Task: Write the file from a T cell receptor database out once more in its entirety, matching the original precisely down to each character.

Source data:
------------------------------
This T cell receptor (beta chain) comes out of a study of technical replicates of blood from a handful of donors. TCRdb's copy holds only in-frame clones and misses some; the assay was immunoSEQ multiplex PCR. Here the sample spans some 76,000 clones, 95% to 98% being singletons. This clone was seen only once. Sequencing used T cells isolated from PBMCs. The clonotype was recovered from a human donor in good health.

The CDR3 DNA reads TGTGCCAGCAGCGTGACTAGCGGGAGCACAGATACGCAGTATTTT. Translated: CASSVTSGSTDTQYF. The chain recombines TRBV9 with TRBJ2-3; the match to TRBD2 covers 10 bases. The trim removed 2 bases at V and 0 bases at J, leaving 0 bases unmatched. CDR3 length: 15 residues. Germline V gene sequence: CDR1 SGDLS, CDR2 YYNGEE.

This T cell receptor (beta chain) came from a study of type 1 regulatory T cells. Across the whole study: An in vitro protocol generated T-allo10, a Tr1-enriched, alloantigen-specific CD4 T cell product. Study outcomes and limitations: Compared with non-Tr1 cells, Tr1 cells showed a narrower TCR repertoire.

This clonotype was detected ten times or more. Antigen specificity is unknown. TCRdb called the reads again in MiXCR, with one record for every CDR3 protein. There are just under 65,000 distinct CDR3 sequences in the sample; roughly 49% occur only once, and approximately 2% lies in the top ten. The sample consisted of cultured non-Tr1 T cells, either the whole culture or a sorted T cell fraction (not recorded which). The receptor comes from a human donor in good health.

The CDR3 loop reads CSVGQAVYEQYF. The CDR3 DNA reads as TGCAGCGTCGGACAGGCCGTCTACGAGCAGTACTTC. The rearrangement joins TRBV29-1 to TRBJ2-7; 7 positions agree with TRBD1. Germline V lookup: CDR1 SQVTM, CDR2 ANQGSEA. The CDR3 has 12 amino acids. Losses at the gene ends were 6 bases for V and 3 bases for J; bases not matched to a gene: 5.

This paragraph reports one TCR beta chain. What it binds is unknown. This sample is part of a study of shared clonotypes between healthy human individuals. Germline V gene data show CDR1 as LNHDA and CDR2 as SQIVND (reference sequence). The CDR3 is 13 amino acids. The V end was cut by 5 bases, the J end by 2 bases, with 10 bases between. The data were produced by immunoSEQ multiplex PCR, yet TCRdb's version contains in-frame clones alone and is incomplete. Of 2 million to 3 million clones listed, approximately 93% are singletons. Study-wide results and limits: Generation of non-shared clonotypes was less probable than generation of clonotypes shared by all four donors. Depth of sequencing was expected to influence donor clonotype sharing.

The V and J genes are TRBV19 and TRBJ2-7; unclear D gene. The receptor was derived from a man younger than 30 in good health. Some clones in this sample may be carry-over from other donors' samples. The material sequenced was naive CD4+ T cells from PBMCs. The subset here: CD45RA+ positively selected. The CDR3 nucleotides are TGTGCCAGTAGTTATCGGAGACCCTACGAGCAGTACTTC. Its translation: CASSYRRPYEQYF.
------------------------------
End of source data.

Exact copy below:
This T cell receptor (beta chain) comes out of a study of technical replicates of blood from a handful of donors. TCRdb's copy holds only in-frame clones and misses some; the assay was immunoSEQ multiplex PCR. Here the sample spans some 76,000 clones, 95% to 98% being singletons. This clone was seen only once. Sequencing used T cells isolated from PBMCs. The clonotype was recovered from a human donor in good health.

The CDR3 DNA reads TGTGCCAGCAGCGTGACTAGCGGGAGCACAGATACGCAGTATTTT. Translated: CASSVTSGSTDTQYF. The chain recombines TRBV9 with TRBJ2-3; the match to TRBD2 covers 10 bases. The trim removed 2 bases at V and 0 bases at J, leaving 0 bases unmatched. CDR3 length: 15 residues. Germline V gene sequence: CDR1 SGDLS, CDR2 YYNGEE.

This T cell receptor (beta chain) came from a study of type 1 regulatory T cells. Across the whole study: An in vitro protocol generated T-allo10, a Tr1-enriched, alloantigen-specific CD4 T cell product. Study outcomes and limitations: Compared with non-Tr1 cells, Tr1 cells showed a narrower TCR repertoire.

This clonotype was detected ten times or more. Antigen specificity is unknown. TCRdb called the reads again in MiXCR, with one record for every CDR3 protein. There are just under 65,000 distinct CDR3 sequences in the sample; roughly 49% occur only once, and approximately 2% lies in the top ten. The sample consisted of cultured non-Tr1 T cells, either the whole culture or a sorted T cell fraction (not recorded which). The receptor comes from a human donor in good health.

The CDR3 loop reads CSVGQAVYEQYF. The CDR3 DNA reads as TGCAGCGTCGGACAGGCCGTCTACGAGCAGTACTTC. The rearrangement joins TRBV29-1 to TRBJ2-7; 7 positions agree with TRBD1. Germline V lookup: CDR1 SQVTM, CDR2 ANQGSEA. The CDR3 has 12 amino acids. Losses at the gene ends were 6 bases for V and 3 bases for J; bases not matched to a gene: 5.

This paragraph reports one TCR beta chain. What it binds is unknown. This sample is part of a study of shared clonotypes between healthy human individuals. Germline V gene data show CDR1 as LNHDA and CDR2 as SQIVND (reference sequence). The CDR3 is 13 amino acids. The V end was cut by 5 bases, the J end by 2 bases, with 10 bases between. The data were produced by immunoSEQ multiplex PCR, yet TCRdb's version contains in-frame clones alone and is incomplete. Of 2 million to 3 million clones listed, approximately 93% are singletons. Study-wide results and limits: Generation of non-shared clonotypes was less probable than generation of clonotypes shared by all four donors. Depth of sequencing was expected to influence donor clonotype sharing.

The V and J genes are TRBV19 and TRBJ2-7; unclear D gene. The receptor was derived from a man younger than 30 in good health. Some clones in this sample may be carry-over from other donors' samples. The material sequenced was naive CD4+ T cells from PBMCs. The subset here: CD45RA+ positively selected. The CDR3 nucleotides are TGTGCCAGTAGTTATCGGAGACCCTACGAGCAGTACTTC. Its translation: CASSYRRPYEQYF.